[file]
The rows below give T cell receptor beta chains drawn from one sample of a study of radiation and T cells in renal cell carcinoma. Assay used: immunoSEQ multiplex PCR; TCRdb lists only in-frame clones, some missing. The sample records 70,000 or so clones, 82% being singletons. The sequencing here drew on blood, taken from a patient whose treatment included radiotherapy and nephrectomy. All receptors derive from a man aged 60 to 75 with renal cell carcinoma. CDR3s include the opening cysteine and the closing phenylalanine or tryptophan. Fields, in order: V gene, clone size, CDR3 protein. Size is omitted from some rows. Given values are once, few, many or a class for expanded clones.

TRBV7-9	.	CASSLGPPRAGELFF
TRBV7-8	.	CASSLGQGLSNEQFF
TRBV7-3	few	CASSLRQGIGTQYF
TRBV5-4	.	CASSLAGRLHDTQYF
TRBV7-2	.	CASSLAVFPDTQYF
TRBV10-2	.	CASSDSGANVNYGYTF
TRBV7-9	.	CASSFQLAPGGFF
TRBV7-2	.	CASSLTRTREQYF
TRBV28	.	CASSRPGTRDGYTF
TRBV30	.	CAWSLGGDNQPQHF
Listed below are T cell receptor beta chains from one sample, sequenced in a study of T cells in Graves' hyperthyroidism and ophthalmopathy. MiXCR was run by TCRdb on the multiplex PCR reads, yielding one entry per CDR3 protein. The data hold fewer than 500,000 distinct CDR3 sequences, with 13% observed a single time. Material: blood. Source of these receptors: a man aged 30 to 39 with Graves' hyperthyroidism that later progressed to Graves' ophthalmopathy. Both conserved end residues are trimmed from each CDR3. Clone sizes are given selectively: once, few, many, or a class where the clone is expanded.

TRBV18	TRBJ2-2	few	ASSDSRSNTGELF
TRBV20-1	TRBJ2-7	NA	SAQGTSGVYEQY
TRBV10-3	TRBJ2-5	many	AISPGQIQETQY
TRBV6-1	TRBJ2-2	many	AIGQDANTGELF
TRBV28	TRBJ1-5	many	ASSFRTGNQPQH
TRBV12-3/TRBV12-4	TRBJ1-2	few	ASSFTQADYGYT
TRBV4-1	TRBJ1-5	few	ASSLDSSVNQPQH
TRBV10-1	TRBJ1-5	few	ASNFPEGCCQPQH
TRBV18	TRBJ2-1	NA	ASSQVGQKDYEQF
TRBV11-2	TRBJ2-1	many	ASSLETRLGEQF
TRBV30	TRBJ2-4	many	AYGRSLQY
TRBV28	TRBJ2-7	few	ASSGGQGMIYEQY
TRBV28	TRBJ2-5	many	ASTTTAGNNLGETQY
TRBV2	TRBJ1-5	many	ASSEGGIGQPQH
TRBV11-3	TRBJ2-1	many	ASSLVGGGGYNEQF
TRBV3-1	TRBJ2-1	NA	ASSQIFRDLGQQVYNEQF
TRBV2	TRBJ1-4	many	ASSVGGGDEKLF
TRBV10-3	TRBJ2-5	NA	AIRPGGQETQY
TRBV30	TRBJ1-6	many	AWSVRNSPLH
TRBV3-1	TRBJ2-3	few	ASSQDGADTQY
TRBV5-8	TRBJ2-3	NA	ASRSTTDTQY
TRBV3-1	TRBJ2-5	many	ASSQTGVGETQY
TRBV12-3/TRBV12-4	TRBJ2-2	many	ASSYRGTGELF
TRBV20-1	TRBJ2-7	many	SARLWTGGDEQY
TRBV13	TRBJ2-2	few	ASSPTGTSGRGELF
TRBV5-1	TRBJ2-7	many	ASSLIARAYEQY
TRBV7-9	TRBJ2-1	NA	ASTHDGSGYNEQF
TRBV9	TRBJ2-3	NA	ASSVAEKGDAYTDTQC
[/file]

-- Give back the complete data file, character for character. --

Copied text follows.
The rows below give T cell receptor beta chains drawn from one sample of a study of radiation and T cells in renal cell carcinoma. Assay used: immunoSEQ multiplex PCR; TCRdb lists only in-frame clones, some missing. The sample records 70,000 or so clones, 82% being singletons. The sequencing here drew on blood, taken from a patient whose treatment included radiotherapy and nephrectomy. All receptors derive from a man aged 60 to 75 with renal cell carcinoma. CDR3s include the opening cysteine and the closing phenylalanine or tryptophan. Fields, in order: V gene, clone size, CDR3 protein. Size is omitted from some rows. Given values are once, few, many or a class for expanded clones.

TRBV7-9	.	CASSLGPPRAGELFF
TRBV7-8	.	CASSLGQGLSNEQFF
TRBV7-3	few	CASSLRQGIGTQYF
TRBV5-4	.	CASSLAGRLHDTQYF
TRBV7-2	.	CASSLAVFPDTQYF
TRBV10-2	.	CASSDSGANVNYGYTF
TRBV7-9	.	CASSFQLAPGGFF
TRBV7-2	.	CASSLTRTREQYF
TRBV28	.	CASSRPGTRDGYTF
TRBV30	.	CAWSLGGDNQPQHF
Listed below are T cell receptor beta chains from one sample, sequenced in a study of T cells in Graves' hyperthyroidism and ophthalmopathy. MiXCR was run by TCRdb on the multiplex PCR reads, yielding one entry per CDR3 protein. The data hold fewer than 500,000 distinct CDR3 sequences, with 13% observed a single time. Material: blood. Source of these receptors: a man aged 30 to 39 with Graves' hyperthyroidism that later progressed to Graves' ophthalmopathy. Both conserved end residues are trimmed from each CDR3. Clone sizes are given selectively: once, few, many, or a class where the clone is expanded.

TRBV18	TRBJ2-2	few	ASSDSRSNTGELF
TRBV20-1	TRBJ2-7	NA	SAQGTSGVYEQY
TRBV10-3	TRBJ2-5	many	AISPGQIQETQY
TRBV6-1	TRBJ2-2	many	AIGQDANTGELF
TRBV28	TRBJ1-5	many	ASSFRTGNQPQH
TRBV12-3/TRBV12-4	TRBJ1-2	few	ASSFTQADYGYT
TRBV4-1	TRBJ1-5	few	ASSLDSSVNQPQH
TRBV10-1	TRBJ1-5	few	ASNFPEGCCQPQH
TRBV18	TRBJ2-1	NA	ASSQVGQKDYEQF
TRBV11-2	TRBJ2-1	many	ASSLETRLGEQF
TRBV30	TRBJ2-4	many	AYGRSLQY
TRBV28	TRBJ2-7	few	ASSGGQGMIYEQY
TRBV28	TRBJ2-5	many	ASTTTAGNNLGETQY
TRBV2	TRBJ1-5	many	ASSEGGIGQPQH
TRBV11-3	TRBJ2-1	many	ASSLVGGGGYNEQF
TRBV3-1	TRBJ2-1	NA	ASSQIFRDLGQQVYNEQF
TRBV2	TRBJ1-4	many	ASSVGGGDEKLF
TRBV10-3	TRBJ2-5	NA	AIRPGGQETQY
TRBV30	TRBJ1-6	many	AWSVRNSPLH
TRBV3-1	TRBJ2-3	few	ASSQDGADTQY
TRBV5-8	TRBJ2-3	NA	ASRSTTDTQY
TRBV3-1	TRBJ2-5	many	ASSQTGVGETQY
TRBV12-3/TRBV12-4	TRBJ2-2	many	ASSYRGTGELF
TRBV20-1	TRBJ2-7	many	SARLWTGGDEQY
TRBV13	TRBJ2-2	few	ASSPTGTSGRGELF
TRBV5-1	TRBJ2-7	many	ASSLIARAYEQY
TRBV7-9	TRBJ2-1	NA	ASTHDGSGYNEQF
TRBV9	TRBJ2-3	NA	ASSVAEKGDAYTDTQC